I’ve been an editor, and I’ve been a freelancer so I know how pitches work from both sides of the table. Here’s some advice from what I’ve gleaned over the years. Let me know if you have questions!
Do Your Homework
Before pitching make sure you’re talking to the right person. There’s nothing worse than getting pitches about dog food promos when my bio clearly states I’m into neurology.
Google the story to make sure it hasn’t been covered extensively—or by the publication you’re pitching. Oftentimes, a pub won’t want to cover the topic if their competitor has already touched on it. You’ll need to make sure your angle is sufficiently different and interesting enough to warrant another article.
What to Write in a Pitch
Is this a breaking news story? Your subject line is- “URGENT: Insert Enticing Headline Here” (Remember that this needs to be short enough so it doesn’t get cut off in their email browser!)
Have you never written for the publication? If you have a contact, your subject line is- “Betty Garcia said I should get in touch”
Have you never written for the publication? If you DON’T have a contact, your subject line is- “PITCH: Insert Enticing Headline Here”
If you’re pitching someone who has a PhD, use Dear Dr. Last Name. If not, go with a Dear First Name. No one expects you to be so formal as to use Mr. or Ms.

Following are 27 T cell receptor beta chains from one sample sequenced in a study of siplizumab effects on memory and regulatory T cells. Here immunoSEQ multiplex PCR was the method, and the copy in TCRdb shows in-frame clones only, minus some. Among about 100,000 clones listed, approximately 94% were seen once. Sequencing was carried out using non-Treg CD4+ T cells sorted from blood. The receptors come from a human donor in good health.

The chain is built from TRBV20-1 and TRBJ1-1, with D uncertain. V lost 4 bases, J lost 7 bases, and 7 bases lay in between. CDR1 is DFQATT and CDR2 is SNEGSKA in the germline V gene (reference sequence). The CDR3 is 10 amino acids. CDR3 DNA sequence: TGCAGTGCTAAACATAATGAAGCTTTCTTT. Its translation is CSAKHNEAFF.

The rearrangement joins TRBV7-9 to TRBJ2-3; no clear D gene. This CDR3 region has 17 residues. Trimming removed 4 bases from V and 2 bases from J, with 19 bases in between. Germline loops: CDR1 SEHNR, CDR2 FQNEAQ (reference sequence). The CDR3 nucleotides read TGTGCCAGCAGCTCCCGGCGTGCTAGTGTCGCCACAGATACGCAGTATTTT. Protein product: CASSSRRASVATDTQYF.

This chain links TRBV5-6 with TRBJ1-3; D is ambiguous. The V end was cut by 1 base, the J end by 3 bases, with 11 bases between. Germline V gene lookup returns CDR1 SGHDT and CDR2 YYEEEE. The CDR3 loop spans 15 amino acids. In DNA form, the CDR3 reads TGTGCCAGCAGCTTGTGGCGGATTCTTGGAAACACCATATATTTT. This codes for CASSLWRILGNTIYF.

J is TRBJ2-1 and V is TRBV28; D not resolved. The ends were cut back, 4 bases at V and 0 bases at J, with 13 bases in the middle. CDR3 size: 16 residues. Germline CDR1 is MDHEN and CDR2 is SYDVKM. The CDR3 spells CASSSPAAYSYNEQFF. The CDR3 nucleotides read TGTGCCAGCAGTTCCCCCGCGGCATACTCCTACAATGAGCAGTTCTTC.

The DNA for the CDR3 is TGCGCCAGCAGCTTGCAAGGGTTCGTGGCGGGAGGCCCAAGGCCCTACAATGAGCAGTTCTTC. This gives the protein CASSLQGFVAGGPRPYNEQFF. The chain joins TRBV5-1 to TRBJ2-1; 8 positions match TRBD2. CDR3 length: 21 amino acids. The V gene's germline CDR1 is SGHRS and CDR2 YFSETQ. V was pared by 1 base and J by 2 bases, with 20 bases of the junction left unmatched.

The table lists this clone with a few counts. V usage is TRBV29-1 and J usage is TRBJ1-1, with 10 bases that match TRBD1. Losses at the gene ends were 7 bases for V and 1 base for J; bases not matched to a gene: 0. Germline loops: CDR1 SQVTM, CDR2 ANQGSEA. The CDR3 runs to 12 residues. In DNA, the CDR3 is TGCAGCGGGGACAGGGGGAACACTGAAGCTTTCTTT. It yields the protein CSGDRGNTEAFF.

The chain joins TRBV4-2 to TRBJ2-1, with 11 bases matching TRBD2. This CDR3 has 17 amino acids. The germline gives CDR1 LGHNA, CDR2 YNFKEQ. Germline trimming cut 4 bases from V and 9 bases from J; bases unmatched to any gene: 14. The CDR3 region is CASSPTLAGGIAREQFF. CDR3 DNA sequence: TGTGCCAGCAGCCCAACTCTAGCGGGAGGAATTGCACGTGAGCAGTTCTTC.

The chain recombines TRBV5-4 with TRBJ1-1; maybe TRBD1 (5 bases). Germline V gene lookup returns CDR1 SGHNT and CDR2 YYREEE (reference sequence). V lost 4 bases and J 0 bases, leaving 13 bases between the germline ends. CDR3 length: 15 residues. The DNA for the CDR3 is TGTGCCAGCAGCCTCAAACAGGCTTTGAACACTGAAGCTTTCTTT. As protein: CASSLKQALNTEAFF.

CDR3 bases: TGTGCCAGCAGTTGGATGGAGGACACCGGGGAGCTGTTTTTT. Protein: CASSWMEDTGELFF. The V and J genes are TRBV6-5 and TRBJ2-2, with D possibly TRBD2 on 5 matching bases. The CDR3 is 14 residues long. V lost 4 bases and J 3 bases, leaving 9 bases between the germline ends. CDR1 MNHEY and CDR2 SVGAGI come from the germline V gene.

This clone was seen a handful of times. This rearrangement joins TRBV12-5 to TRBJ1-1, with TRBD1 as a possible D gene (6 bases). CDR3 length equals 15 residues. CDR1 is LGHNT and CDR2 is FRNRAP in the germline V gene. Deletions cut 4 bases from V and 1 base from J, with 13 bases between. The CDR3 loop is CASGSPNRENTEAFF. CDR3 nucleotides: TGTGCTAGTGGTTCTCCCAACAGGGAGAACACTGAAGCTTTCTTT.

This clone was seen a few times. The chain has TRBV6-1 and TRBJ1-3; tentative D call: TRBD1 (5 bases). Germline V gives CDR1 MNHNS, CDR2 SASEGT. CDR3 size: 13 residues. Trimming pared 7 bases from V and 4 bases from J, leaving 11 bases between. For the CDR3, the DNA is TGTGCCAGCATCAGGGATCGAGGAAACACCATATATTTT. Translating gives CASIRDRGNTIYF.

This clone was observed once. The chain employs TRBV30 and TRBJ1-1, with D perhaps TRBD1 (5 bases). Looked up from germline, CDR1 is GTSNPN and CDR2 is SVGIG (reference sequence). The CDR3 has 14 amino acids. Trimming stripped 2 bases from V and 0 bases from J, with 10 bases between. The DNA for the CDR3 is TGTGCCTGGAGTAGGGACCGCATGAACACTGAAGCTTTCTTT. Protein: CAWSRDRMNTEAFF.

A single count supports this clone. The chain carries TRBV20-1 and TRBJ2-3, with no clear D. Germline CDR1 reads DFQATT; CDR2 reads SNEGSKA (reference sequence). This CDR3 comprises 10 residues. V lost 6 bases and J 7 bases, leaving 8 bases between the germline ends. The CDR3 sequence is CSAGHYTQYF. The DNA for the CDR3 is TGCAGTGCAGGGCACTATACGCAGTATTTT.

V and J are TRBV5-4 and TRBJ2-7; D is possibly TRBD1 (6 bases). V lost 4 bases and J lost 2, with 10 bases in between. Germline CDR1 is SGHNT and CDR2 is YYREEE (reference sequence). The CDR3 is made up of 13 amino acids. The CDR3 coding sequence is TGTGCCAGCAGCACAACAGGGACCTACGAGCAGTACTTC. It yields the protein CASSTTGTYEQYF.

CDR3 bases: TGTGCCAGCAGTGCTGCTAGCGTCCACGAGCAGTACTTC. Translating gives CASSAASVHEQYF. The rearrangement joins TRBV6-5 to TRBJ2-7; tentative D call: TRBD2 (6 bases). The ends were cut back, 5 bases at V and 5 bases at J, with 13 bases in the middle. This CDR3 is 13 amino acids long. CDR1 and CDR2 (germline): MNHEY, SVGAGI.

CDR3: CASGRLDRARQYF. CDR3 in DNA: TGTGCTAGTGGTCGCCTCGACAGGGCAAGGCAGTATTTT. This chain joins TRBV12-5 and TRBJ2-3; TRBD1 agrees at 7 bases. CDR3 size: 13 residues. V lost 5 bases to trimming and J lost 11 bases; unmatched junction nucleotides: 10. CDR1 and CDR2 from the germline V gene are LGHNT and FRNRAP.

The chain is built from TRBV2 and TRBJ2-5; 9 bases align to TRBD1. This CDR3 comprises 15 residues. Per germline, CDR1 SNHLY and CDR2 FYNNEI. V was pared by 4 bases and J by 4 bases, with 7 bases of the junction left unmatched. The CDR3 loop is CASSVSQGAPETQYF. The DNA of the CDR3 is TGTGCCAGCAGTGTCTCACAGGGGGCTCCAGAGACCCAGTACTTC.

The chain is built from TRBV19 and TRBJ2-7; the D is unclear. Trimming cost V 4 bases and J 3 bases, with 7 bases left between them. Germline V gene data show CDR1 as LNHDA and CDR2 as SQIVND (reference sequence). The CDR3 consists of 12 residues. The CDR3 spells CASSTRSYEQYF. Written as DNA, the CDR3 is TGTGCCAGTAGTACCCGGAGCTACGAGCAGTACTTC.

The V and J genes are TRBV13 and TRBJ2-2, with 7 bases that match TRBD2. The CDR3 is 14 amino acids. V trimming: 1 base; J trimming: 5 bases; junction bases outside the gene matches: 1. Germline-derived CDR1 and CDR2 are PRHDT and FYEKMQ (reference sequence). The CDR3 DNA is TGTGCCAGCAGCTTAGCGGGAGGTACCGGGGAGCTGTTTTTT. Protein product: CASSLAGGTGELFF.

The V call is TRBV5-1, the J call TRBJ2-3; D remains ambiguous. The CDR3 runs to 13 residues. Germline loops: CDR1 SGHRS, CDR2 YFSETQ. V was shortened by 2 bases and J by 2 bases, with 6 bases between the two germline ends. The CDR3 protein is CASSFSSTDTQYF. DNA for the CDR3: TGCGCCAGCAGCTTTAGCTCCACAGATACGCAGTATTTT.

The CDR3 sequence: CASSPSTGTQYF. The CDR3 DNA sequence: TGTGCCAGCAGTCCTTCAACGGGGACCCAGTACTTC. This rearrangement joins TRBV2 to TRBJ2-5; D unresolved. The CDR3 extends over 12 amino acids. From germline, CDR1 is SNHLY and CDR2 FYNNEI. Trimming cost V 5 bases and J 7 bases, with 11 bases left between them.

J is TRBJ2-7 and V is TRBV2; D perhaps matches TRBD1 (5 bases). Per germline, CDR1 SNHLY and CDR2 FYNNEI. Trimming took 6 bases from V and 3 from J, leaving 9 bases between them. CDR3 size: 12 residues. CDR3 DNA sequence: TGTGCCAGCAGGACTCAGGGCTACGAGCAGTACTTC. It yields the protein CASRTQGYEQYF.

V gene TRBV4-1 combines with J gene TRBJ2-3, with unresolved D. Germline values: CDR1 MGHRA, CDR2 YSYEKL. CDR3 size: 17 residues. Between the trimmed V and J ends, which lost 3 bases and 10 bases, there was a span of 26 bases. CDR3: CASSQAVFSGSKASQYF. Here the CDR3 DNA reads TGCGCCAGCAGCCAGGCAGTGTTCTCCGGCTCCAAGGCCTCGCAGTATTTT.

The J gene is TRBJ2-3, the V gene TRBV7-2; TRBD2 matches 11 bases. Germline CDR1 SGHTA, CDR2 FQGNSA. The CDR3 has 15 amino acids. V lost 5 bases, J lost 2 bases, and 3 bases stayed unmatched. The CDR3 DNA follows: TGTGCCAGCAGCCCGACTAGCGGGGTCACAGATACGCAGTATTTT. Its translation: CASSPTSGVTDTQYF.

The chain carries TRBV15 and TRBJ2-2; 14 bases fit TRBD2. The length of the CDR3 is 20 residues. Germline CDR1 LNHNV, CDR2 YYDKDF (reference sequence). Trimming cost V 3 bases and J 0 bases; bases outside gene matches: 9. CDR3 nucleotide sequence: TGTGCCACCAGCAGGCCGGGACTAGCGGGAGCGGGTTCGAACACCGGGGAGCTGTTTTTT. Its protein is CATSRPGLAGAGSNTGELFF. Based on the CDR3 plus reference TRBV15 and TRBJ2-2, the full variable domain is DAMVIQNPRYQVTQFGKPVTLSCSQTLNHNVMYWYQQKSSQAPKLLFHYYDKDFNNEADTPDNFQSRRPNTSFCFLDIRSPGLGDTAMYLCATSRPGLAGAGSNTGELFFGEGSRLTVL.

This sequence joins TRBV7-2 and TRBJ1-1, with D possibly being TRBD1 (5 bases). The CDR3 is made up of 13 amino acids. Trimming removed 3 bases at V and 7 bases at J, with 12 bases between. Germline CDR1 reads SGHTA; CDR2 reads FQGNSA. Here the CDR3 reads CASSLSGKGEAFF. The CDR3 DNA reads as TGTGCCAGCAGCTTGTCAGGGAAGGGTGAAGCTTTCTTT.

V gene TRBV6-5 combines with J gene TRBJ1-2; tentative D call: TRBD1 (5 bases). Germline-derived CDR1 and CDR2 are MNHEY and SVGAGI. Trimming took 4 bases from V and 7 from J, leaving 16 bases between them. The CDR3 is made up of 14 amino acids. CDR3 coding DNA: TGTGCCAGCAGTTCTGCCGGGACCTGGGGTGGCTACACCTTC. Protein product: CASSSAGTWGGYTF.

Two sentences max
Who are you? How do I know you? What connects us? Name drop, name drop, name drop!
Paragraph 2 and 3
~4 sentences. This depends on the publication. When I was an editor, I wanted pitches as short as possible, but some pubs, like Nature, want a 1k word write-up. Do your homework, and know your audience.
What’s the story? What’s the news peg? What’s the lede? Who are your sources?
How does this story fit my publication? What makes it a piece for me and not my competition? What’s your background? Why should I have you write this article instead of someone on staff? What do you have that no one else does? What can you offer me in the way of photos/multimedia? Always include a line telling the editor that you’re going to pitch this to other publications in X number of days. It’s a good story, and you can’t sit on it forever!
What to do When an Editor Doesn’t Respond
Never, ever call an editor about a pitch unless they’ve asked you to give them a ring. Phone calls are a huge time suck and knock editors off track. If you want to check up on a pitch, use email. Don’t be afraid to email repeatedly (five business days apart for features and as often as you like for a breaking news story). Direct Messaging an editor via Twitter or LinkedIn (if you’re THAT desperate) is also OK, but harassing an editor by cold calling them (yup, it’s harassment) isn’t going to get you far.
What to do After Pitching
Was your pitch rejected? Celebrate. Was your pitch accepted? Celebrate.
Pitching is a bitch. There is WAY too much work involved to let a rejection or acceptance go unrecognized.
Reward yourself for a job well done. Even if your pitch wasn’t accepted, you learned something. Maybe that something is you never want to work for that publication ever, ever, EVER. That’s still learning, and (believe it or not) it’s valuable knowledge that you can put to good use in the future.
So celebrate! Watch a funny YouTube video. Go for a short walk. Hang out with your cat. Dance on the table. You’ve done well!